Update, Saturday, Sept. 10: Portlanders awoke to an unpleasant surprise this morning. Much heavier smoke blew in from the south, turning the sky orange. This smoke is coming from the same fire that evacuated the town of Oakridge. A new story is here.
Notice a funny taste in the air today? That’s ash from burning ponderosa pines along the Snake River.
The east wind blowing into Portland today—strong enough to trigger the shutdown of power lines on exposed ridges from Corbett to the West Hills—is also carrying smoke from fires to our north and east. The largest of these is the Double Creek Fire, which has now burned more than 100,000 acres in the Wallowa-Whitman National Forest, making it Oregon’s only megafire this summer.
Far more intense smoke is flowing into the Central Willamette Valley (think Eugene) from the woods surrounding Waldo Lake in Central Oregon. That’s where the Cedar Creek Fire has intensified in the past 24 hours. On Friday afternoon, authorities told the towns of Oakridge, West Fir and High Prairie to prepare to evacuate at a moment’s notice.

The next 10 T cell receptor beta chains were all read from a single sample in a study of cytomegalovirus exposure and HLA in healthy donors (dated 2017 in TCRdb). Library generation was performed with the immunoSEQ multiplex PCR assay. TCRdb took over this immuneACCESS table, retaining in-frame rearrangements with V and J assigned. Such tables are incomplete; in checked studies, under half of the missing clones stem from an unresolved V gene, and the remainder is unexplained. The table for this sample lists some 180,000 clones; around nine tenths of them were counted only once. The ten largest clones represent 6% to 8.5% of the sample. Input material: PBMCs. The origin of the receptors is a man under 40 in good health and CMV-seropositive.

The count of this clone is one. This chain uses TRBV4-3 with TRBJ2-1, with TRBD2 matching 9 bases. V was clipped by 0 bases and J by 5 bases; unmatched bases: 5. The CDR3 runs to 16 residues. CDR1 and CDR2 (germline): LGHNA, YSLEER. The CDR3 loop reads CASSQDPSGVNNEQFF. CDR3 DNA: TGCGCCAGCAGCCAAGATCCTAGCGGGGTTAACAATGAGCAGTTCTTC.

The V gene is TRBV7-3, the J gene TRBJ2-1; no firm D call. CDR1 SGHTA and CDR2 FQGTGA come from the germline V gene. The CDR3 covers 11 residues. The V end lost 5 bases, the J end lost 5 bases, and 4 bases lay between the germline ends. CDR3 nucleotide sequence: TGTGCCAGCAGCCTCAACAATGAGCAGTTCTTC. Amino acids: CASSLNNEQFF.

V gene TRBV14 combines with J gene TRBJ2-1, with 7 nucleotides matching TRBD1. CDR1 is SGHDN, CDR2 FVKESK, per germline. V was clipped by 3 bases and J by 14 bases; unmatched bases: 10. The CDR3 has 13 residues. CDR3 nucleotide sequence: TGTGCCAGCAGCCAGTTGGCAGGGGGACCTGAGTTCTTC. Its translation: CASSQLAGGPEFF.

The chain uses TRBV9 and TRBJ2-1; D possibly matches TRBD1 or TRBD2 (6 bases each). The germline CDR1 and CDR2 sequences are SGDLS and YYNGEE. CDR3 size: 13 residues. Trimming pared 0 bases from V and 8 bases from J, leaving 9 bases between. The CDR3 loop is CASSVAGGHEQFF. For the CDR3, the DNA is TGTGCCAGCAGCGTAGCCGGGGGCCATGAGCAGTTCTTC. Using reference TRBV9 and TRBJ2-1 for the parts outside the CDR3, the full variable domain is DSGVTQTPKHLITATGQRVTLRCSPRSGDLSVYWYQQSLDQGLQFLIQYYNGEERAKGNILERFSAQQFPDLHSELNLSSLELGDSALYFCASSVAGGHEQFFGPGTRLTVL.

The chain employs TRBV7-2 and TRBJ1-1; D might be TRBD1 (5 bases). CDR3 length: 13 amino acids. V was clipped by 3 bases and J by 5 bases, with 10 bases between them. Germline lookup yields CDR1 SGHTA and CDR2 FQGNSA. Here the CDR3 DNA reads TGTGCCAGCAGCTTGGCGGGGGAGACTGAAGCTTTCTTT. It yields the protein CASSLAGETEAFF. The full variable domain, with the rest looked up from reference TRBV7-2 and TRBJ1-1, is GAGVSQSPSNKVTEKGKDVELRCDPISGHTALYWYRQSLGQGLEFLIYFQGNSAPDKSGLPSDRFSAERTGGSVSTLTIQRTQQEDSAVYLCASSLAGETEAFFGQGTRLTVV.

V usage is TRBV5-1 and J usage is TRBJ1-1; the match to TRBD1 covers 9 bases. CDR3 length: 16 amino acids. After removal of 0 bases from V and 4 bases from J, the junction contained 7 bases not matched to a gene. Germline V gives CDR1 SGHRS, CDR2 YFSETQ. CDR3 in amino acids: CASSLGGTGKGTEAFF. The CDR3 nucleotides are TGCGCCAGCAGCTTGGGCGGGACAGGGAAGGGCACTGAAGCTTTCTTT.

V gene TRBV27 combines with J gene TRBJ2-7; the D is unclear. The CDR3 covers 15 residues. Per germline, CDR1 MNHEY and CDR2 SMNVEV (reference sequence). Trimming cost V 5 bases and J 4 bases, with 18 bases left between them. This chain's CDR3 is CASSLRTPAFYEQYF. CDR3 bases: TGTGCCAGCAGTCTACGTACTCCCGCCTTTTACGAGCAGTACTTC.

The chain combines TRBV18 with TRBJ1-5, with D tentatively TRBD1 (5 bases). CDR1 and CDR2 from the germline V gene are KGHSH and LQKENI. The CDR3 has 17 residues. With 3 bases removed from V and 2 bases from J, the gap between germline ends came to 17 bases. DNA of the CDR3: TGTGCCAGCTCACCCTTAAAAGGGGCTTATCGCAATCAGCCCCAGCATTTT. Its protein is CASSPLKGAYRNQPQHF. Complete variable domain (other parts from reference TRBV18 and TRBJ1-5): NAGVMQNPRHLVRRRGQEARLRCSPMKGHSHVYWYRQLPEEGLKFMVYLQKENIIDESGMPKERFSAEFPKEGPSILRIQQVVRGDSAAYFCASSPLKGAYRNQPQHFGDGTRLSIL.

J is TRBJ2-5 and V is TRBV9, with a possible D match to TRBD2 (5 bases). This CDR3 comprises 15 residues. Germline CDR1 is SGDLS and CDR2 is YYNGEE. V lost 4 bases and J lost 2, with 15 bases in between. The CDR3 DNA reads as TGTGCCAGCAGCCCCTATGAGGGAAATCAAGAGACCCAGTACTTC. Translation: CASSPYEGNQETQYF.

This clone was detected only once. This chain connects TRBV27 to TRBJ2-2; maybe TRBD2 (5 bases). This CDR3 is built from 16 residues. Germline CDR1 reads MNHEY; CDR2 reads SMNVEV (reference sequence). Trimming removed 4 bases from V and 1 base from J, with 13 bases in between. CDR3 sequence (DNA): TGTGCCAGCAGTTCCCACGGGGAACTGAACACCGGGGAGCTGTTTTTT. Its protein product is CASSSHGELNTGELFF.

Smoke from that fire can be clearly seen from space, drifting northwest like the trailings of a blown-out birthday candle.
The Oregon Department of Environmental Quality warned that Portland’s air quality had rapidly deteriorated today—from “good” at 10 am to “moderate” at 2 pm—and is could worsen overnight.
“The particulates resulting in this reduced air quality are PM2.5, which are particularly hazardous to human health, so staying inside and keeping windows closed if possible is recommended,” writes National Weather Service meteorologist Jon Bumgardner. “It is uncertain what will happen with air quality across the area tonight into tomorrow, but the smoke model suggests additional smoke will filter into the region from the east due to the strong winds.”
More than 40,000 Oregonians are without power this afternoon as the state’s two largest electrical utilities try to prevent the ignition of more fires by shutting down the power grid along ridges where high winds could topple transmitters and power lines into dry brush. The Associated Press this morning reported that such a strategy is common in California but new to the Pacific Northwest.
But as the climate changes, California’s reality is quickly becoming Oregon’s, too.